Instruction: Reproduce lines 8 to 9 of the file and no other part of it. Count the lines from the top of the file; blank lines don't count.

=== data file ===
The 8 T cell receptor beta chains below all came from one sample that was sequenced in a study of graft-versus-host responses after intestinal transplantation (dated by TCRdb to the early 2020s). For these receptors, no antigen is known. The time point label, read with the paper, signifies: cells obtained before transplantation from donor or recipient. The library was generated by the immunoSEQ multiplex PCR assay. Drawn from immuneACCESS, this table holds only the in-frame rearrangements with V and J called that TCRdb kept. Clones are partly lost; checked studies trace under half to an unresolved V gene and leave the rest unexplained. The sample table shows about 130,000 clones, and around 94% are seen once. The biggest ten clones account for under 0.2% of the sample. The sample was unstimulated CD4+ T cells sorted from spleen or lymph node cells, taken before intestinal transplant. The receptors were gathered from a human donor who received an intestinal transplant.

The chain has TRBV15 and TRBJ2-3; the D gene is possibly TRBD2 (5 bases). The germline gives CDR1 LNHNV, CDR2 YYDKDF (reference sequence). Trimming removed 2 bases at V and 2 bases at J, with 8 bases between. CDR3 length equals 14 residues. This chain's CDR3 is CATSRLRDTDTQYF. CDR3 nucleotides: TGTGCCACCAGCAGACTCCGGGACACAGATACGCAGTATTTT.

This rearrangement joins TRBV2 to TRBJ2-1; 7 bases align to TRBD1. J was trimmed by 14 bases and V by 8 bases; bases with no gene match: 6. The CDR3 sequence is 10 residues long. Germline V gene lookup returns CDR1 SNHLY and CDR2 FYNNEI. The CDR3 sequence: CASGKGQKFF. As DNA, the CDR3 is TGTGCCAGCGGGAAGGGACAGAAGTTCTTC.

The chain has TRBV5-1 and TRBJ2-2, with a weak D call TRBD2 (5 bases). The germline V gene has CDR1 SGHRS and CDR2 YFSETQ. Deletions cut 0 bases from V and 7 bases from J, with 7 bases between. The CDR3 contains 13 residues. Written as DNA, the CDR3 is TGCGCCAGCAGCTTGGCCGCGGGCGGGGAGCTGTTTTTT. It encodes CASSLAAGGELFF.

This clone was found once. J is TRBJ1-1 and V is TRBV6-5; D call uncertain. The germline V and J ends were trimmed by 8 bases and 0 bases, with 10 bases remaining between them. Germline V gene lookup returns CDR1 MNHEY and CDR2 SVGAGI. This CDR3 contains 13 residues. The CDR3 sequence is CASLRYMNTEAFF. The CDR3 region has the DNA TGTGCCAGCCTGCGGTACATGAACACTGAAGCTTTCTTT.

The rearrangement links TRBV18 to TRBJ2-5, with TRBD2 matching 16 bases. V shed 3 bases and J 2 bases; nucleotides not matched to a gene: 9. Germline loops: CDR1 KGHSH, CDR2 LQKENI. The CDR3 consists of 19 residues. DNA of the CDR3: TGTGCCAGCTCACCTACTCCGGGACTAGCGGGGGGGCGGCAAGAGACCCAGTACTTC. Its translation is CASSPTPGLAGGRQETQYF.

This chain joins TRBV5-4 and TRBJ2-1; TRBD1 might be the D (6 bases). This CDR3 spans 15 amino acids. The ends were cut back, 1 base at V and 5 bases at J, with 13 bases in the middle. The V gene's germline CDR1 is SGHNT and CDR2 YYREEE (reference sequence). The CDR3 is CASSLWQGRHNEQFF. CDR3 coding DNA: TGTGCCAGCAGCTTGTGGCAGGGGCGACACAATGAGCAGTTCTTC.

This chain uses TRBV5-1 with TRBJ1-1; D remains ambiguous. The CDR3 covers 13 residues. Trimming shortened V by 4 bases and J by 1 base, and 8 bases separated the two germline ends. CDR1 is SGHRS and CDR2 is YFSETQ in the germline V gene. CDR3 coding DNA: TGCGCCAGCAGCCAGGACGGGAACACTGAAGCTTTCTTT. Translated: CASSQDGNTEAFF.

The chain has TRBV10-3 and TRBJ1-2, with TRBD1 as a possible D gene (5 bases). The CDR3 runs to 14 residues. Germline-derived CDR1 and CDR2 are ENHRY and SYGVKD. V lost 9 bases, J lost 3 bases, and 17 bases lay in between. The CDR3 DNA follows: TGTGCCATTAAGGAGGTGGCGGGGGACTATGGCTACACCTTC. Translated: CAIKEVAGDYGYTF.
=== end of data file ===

This chain uses TRBV5-1 with TRBJ1-1; D remains ambiguous. The CDR3 covers 13 residues. Trimming shortened V by 4 bases and J by 1 base, and 8 bases separated the two germline ends. CDR1 is SGHRS and CDR2 is YFSETQ in the germline V gene. CDR3 coding DNA: TGCGCCAGCAGCCAGGACGGGAACACTGAAGCTTTCTTT. Translated: CASSQDGNTEAFF.

The chain has TRBV10-3 and TRBJ1-2, with TRBD1 as a possible D gene (5 bases). The CDR3 runs to 14 residues. Germline-derived CDR1 and CDR2 are ENHRY and SYGVKD. V lost 9 bases, J lost 3 bases, and 17 bases lay in between. The CDR3 DNA follows: TGTGCCATTAAGGAGGTGGCGGGGGACTATGGCTACACCTTC. Translated: CAIKEVAGDYGYTF.